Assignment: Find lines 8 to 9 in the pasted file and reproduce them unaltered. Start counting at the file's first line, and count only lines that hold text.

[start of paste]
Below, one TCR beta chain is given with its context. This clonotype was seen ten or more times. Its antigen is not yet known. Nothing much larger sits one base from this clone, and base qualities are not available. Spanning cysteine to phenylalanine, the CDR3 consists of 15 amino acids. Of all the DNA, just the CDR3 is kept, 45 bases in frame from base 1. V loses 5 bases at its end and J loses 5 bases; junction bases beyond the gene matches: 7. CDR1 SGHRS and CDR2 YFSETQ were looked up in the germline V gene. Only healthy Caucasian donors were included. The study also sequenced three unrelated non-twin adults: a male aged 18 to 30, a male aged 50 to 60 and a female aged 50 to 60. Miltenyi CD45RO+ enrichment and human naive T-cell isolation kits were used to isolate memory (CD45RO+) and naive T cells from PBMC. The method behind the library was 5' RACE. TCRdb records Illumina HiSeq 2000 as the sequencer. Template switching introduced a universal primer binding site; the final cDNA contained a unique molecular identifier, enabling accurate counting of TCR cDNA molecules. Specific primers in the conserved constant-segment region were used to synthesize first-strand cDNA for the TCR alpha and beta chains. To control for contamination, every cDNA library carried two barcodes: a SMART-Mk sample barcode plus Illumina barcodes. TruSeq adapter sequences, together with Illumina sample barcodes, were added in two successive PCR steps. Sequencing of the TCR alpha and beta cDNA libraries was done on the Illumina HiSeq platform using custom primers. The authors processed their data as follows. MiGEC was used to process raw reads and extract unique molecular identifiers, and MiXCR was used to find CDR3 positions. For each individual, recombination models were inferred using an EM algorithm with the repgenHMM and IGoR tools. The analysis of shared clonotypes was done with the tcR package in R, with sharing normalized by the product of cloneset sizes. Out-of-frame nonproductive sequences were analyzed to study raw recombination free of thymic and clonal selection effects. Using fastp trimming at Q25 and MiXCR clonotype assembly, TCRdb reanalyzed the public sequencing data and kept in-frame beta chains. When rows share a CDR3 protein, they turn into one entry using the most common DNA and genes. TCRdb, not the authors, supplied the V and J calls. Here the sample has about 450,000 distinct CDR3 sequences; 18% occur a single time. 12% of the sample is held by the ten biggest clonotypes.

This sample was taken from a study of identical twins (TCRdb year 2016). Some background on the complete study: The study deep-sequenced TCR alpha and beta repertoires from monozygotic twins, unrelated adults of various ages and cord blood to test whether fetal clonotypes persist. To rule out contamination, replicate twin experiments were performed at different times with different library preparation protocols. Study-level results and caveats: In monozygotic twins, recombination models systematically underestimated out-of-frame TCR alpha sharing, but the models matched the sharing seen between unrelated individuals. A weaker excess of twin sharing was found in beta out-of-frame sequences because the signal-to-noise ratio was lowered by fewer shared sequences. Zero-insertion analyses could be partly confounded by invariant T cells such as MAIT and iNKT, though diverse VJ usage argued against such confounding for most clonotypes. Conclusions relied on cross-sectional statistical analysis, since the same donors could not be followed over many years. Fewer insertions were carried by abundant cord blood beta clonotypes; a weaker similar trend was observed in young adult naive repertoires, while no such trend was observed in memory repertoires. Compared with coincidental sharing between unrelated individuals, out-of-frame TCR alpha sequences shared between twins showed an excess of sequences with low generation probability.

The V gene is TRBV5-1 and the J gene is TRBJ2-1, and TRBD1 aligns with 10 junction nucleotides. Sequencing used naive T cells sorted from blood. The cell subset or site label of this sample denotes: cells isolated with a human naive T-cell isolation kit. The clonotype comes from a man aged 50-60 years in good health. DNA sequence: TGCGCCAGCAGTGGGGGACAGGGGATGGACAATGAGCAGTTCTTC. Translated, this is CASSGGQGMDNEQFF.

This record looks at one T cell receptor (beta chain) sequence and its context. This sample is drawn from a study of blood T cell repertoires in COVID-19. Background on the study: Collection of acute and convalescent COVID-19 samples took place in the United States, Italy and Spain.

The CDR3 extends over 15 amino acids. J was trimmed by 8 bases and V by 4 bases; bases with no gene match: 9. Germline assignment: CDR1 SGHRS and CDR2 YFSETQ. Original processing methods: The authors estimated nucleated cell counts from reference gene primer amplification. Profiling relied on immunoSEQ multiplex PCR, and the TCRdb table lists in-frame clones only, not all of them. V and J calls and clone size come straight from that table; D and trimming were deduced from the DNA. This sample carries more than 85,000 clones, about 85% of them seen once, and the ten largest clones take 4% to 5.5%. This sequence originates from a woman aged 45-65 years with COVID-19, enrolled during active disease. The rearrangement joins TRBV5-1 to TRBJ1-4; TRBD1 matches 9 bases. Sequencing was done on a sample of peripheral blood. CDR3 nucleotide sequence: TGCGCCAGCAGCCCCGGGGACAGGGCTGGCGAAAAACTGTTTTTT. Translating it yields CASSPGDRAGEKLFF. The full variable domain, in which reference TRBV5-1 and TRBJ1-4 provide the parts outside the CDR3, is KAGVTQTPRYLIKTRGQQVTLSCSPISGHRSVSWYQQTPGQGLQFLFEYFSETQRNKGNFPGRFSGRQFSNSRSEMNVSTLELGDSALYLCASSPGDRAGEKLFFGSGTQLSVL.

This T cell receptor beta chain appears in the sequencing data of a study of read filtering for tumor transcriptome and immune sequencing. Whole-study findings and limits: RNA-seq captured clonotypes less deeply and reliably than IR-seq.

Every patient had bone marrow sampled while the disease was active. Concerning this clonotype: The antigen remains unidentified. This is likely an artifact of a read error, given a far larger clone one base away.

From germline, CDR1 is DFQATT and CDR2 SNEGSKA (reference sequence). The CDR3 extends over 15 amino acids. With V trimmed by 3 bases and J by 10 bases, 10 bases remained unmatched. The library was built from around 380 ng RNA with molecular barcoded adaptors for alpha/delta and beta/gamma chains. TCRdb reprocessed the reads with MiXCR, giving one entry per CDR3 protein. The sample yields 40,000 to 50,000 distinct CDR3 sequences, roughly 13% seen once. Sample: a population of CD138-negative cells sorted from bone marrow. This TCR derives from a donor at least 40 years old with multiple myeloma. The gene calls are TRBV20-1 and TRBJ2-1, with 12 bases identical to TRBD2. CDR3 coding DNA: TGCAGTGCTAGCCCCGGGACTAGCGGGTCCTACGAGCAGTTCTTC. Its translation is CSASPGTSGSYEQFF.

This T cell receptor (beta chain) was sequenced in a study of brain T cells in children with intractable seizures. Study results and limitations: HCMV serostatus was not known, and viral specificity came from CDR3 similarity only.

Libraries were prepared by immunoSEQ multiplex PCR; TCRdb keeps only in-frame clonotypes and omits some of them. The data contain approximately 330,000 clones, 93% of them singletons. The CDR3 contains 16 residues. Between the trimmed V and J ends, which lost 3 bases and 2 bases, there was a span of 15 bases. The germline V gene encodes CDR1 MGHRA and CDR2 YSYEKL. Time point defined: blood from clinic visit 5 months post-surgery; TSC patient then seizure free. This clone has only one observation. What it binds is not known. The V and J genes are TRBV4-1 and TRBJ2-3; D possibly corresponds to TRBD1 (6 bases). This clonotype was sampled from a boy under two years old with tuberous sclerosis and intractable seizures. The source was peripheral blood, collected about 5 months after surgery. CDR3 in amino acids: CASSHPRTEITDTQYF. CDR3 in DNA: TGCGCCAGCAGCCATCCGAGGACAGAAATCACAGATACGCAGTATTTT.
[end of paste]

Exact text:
From germline, CDR1 is DFQATT and CDR2 SNEGSKA (reference sequence). The CDR3 extends over 15 amino acids. With V trimmed by 3 bases and J by 10 bases, 10 bases remained unmatched. The library was built from around 380 ng RNA with molecular barcoded adaptors for alpha/delta and beta/gamma chains. TCRdb reprocessed the reads with MiXCR, giving one entry per CDR3 protein. The sample yields 40,000 to 50,000 distinct CDR3 sequences, roughly 13% seen once. Sample: a population of CD138-negative cells sorted from bone marrow. This TCR derives from a donor at least 40 years old with multiple myeloma. The gene calls are TRBV20-1 and TRBJ2-1, with 12 bases identical to TRBD2. CDR3 coding DNA: TGCAGTGCTAGCCCCGGGACTAGCGGGTCCTACGAGCAGTTCTTC. Its translation is CSASPGTSGSYEQFF.

This T cell receptor (beta chain) was sequenced in a study of brain T cells in children with intractable seizures. Study results and limitations: HCMV serostatus was not known, and viral specificity came from CDR3 similarity only.